Blockchain propels African finance, trade and government initiatives

AfricaCom provided an opportunity to look at the burgeoning blockchain scene through the lens of ecosystem players on the continent.

Chains of binary data.
MF3D / Getty Images

Blockchain burst into public consciousness a decade ago as the transaction ledger for bitcoin, and has since evolved to become the foundation for a range of business-model disrupting applications. AfricaCom in Cape Town earlier this month served as a showcase for how enterprises and public administrations on the continent have deployed blockchain in variety of areas including finance, trade, and secure records storage and management.

Blockchain distributed ledger technology comprises a growing list of records, timestamped and linked using cryptography, allowing value to be transferred securely and about as speedily as the internet transfers data. There are now a range of private and public blockchain platforms used to securely store data and host applications including smart contracts -- automatically executing transaction applications.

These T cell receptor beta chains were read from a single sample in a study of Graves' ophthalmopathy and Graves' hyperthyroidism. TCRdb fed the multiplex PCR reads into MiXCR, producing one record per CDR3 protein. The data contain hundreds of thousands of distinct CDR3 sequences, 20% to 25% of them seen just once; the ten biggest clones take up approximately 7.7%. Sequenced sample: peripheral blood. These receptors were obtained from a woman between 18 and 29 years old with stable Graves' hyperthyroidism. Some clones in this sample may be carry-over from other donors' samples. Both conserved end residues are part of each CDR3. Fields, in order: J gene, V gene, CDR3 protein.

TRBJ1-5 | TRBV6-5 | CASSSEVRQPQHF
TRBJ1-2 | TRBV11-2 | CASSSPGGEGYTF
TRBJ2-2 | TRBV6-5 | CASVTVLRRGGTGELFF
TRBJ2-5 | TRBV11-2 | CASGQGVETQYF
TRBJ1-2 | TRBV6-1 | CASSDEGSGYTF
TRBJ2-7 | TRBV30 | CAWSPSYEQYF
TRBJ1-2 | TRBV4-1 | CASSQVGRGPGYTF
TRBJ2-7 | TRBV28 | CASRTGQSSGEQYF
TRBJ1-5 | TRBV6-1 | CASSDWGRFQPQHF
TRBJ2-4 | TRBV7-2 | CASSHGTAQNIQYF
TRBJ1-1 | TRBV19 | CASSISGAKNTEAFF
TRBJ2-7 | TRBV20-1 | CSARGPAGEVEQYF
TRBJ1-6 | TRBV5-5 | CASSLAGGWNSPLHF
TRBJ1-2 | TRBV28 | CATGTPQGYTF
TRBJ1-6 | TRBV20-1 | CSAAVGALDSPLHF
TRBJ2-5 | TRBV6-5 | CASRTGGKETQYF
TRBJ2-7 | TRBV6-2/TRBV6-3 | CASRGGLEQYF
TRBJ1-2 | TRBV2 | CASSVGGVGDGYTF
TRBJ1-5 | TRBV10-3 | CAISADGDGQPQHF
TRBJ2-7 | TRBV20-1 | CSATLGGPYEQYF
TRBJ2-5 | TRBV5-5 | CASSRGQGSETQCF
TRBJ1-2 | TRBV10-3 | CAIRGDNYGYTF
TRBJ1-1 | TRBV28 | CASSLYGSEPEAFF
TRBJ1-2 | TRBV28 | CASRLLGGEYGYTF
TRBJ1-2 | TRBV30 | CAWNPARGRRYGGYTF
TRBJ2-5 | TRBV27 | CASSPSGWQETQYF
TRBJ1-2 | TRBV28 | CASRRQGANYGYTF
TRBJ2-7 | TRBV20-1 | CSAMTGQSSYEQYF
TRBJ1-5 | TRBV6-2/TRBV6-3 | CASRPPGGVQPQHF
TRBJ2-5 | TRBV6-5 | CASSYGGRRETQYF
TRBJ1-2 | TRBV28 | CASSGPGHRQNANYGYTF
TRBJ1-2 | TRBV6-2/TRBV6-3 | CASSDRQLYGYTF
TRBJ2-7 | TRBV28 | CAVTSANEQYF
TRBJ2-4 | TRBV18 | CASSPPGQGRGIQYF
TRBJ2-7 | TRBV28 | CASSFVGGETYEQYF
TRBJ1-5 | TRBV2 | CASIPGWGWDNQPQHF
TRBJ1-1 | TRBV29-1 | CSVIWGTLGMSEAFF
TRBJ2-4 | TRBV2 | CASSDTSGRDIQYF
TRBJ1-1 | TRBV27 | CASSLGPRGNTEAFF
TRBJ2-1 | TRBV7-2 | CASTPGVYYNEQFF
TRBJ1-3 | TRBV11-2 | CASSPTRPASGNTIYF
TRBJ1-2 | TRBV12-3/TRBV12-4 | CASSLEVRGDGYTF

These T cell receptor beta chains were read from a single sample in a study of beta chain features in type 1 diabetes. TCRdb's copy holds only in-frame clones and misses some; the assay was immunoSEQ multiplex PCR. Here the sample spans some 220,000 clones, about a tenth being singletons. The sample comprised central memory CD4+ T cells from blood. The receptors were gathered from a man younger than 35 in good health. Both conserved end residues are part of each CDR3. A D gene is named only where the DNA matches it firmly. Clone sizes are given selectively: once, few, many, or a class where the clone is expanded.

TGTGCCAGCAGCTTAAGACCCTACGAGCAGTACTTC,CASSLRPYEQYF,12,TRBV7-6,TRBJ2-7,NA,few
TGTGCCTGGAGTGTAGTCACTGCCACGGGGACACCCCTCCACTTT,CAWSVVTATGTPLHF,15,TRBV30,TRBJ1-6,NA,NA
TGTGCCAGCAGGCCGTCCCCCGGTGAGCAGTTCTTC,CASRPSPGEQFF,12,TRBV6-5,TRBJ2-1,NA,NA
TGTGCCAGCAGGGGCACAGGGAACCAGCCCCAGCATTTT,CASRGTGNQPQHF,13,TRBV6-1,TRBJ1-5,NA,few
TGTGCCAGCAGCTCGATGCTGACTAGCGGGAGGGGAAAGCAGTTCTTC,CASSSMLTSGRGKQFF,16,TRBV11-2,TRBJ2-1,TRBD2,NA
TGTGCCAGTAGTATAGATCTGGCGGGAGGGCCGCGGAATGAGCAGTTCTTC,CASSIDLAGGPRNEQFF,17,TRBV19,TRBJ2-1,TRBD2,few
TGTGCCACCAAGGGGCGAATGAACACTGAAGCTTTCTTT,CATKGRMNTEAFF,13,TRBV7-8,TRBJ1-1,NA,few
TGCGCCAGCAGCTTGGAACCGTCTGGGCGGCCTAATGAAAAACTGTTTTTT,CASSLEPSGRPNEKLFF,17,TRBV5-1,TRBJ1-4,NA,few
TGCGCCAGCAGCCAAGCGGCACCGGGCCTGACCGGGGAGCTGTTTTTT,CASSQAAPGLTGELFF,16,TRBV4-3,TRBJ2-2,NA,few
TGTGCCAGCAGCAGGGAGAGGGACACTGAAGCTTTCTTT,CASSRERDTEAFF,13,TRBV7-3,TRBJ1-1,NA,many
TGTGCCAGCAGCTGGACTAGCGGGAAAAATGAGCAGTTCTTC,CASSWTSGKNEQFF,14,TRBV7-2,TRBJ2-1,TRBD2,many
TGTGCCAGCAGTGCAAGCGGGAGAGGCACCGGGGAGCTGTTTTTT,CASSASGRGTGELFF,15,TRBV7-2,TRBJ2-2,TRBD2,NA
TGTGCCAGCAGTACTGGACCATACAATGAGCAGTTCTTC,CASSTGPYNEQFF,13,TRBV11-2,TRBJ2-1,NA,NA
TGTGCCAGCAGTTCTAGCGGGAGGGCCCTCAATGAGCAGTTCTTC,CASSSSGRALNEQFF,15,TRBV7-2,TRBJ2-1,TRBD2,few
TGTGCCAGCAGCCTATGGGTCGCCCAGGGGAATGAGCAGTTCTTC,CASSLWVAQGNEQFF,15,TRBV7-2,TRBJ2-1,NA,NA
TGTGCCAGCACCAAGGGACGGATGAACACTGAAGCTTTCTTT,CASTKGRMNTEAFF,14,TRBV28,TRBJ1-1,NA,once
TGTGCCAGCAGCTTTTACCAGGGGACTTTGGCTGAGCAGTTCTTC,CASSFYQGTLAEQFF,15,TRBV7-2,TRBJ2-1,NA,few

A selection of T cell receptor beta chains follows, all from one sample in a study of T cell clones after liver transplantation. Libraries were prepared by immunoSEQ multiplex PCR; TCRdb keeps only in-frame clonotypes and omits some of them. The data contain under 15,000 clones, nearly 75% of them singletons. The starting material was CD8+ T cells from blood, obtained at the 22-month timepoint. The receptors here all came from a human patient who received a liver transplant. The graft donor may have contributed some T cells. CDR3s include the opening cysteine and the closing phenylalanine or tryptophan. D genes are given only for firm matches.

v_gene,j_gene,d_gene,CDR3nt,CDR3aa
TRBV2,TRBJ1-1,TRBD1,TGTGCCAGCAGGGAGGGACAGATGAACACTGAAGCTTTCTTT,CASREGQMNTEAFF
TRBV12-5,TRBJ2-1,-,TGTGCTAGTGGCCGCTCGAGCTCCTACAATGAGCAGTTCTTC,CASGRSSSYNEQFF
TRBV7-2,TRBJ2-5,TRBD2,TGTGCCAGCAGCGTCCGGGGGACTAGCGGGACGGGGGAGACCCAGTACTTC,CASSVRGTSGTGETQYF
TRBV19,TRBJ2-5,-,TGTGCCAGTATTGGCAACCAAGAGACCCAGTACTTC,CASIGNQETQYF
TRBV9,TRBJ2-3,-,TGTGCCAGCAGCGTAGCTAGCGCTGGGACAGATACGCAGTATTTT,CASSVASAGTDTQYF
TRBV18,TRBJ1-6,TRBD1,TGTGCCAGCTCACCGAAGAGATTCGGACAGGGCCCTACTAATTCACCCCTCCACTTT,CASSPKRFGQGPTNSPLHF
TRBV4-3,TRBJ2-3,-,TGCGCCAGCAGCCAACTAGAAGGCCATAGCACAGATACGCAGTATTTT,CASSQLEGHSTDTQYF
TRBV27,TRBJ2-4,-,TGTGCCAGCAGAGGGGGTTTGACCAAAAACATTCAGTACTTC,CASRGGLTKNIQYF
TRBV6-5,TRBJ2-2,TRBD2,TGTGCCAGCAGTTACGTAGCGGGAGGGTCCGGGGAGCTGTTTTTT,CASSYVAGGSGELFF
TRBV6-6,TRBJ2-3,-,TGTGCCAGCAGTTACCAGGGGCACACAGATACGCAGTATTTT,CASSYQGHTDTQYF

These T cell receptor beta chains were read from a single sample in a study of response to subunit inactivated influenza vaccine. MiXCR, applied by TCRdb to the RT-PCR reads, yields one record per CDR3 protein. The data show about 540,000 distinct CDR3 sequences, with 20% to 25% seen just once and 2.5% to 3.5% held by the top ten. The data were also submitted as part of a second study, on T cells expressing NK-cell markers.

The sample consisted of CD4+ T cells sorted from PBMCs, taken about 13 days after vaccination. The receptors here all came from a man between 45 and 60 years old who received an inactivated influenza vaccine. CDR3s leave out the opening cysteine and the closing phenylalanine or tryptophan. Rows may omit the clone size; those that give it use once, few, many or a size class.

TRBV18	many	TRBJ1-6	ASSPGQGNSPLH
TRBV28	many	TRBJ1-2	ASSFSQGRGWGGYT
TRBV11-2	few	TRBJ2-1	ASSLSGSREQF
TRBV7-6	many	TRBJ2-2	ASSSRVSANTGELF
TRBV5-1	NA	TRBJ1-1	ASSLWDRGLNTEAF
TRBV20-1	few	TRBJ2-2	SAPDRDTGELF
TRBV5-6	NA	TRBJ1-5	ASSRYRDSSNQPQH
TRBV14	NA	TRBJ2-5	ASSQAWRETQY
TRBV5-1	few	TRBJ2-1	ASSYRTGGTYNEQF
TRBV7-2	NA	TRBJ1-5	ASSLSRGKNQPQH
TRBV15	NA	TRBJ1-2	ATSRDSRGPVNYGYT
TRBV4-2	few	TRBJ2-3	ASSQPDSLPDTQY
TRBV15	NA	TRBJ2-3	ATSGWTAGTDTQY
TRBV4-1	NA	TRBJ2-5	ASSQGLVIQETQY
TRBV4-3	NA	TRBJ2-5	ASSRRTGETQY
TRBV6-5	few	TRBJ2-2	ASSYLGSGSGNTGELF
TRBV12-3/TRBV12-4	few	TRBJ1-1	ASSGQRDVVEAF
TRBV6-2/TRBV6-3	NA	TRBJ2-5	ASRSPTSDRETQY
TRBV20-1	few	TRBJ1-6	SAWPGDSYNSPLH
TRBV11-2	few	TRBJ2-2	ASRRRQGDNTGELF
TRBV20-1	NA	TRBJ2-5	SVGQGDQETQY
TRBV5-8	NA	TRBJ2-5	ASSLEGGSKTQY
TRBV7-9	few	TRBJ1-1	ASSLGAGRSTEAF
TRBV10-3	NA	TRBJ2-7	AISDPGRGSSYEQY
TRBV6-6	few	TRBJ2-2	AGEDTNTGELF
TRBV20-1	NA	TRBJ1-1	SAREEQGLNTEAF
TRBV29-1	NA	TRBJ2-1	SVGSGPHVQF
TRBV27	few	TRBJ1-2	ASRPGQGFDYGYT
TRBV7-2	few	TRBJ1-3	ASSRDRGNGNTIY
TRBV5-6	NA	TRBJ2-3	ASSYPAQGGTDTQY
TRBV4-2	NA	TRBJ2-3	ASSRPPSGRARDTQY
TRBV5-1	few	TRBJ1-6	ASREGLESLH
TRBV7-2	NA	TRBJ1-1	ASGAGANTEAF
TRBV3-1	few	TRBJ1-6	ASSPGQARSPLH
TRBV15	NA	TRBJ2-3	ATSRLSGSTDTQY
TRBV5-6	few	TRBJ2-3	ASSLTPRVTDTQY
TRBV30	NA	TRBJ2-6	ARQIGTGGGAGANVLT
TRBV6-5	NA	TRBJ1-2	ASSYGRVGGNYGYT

During AfricaCom, news broke that the Eastern and Southern African Trade and Development Bank (TDB) had closed its first live, trade-finance transaction, using smart contracts in a US$22 million sugar deal.

"With this transaction, we have the potential to revolutionise how we finance cross-border trade at the bank," said Michael Awori, chief operating officer at TDB, the financial arm of the Common Market for Eastern and Southern Africa (COMESA). "Not only will it impact our bottom line, but it will enable us to reduce processing time, be more responsive to our clients, and de-risk transactions," he added.

Smart contracts ease trade

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